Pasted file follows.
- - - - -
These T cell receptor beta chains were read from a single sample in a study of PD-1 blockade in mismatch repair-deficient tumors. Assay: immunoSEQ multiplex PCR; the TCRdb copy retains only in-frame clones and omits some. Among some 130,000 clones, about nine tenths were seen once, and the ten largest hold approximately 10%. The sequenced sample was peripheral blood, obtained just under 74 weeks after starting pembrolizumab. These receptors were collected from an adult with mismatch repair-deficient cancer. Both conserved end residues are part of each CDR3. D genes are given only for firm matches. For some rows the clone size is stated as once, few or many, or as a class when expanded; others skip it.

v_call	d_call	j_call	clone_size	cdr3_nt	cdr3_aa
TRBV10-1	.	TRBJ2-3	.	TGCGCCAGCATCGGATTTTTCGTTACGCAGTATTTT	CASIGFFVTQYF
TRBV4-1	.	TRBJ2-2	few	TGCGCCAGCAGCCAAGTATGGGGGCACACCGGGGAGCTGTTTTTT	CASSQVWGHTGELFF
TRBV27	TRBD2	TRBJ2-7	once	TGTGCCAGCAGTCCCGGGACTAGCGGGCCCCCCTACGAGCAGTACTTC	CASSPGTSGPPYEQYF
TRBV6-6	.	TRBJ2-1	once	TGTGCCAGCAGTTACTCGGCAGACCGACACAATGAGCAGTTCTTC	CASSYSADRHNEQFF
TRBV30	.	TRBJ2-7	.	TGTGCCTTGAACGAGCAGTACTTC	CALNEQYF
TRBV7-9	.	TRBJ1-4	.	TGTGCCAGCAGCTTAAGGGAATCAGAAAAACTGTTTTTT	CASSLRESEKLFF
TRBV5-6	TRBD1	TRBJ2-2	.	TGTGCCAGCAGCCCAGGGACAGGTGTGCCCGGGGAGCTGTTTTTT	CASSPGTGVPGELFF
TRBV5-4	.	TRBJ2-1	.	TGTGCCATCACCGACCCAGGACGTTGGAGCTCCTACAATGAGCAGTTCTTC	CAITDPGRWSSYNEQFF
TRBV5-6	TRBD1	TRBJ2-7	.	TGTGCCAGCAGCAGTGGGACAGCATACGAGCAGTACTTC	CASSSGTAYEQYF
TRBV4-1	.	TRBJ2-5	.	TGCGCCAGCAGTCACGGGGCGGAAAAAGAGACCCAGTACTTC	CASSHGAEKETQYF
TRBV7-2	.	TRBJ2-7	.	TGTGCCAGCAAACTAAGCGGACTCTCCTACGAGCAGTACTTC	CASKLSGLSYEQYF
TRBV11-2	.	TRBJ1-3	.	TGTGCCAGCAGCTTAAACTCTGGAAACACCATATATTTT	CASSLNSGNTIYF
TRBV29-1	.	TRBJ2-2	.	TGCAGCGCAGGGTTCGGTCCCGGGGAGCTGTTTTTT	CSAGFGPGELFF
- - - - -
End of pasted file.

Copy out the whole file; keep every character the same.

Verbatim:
These T cell receptor beta chains were read from a single sample in a study of PD-1 blockade in mismatch repair-deficient tumors. Assay: immunoSEQ multiplex PCR; the TCRdb copy retains only in-frame clones and omits some. Among some 130,000 clones, about nine tenths were seen once, and the ten largest hold approximately 10%. The sequenced sample was peripheral blood, obtained just under 74 weeks after starting pembrolizumab. These receptors were collected from an adult with mismatch repair-deficient cancer. Both conserved end residues are part of each CDR3. D genes are given only for firm matches. For some rows the clone size is stated as once, few or many, or as a class when expanded; others skip it.

v_call	d_call	j_call	clone_size	cdr3_nt	cdr3_aa
TRBV10-1	.	TRBJ2-3	.	TGCGCCAGCATCGGATTTTTCGTTACGCAGTATTTT	CASIGFFVTQYF
TRBV4-1	.	TRBJ2-2	few	TGCGCCAGCAGCCAAGTATGGGGGCACACCGGGGAGCTGTTTTTT	CASSQVWGHTGELFF
TRBV27	TRBD2	TRBJ2-7	once	TGTGCCAGCAGTCCCGGGACTAGCGGGCCCCCCTACGAGCAGTACTTC	CASSPGTSGPPYEQYF
TRBV6-6	.	TRBJ2-1	once	TGTGCCAGCAGTTACTCGGCAGACCGACACAATGAGCAGTTCTTC	CASSYSADRHNEQFF
TRBV30	.	TRBJ2-7	.	TGTGCCTTGAACGAGCAGTACTTC	CALNEQYF
TRBV7-9	.	TRBJ1-4	.	TGTGCCAGCAGCTTAAGGGAATCAGAAAAACTGTTTTTT	CASSLRESEKLFF
TRBV5-6	TRBD1	TRBJ2-2	.	TGTGCCAGCAGCCCAGGGACAGGTGTGCCCGGGGAGCTGTTTTTT	CASSPGTGVPGELFF
TRBV5-4	.	TRBJ2-1	.	TGTGCCATCACCGACCCAGGACGTTGGAGCTCCTACAATGAGCAGTTCTTC	CAITDPGRWSSYNEQFF
TRBV5-6	TRBD1	TRBJ2-7	.	TGTGCCAGCAGCAGTGGGACAGCATACGAGCAGTACTTC	CASSSGTAYEQYF
TRBV4-1	.	TRBJ2-5	.	TGCGCCAGCAGTCACGGGGCGGAAAAAGAGACCCAGTACTTC	CASSHGAEKETQYF
TRBV7-2	.	TRBJ2-7	.	TGTGCCAGCAAACTAAGCGGACTCTCCTACGAGCAGTACTTC	CASKLSGLSYEQYF
TRBV11-2	.	TRBJ1-3	.	TGTGCCAGCAGCTTAAACTCTGGAAACACCATATATTTT	CASSLNSGNTIYF
TRBV29-1	.	TRBJ2-2	.	TGCAGCGCAGGGTTCGGTCCCGGGGAGCTGTTTTTT	CSAGFGPGELFF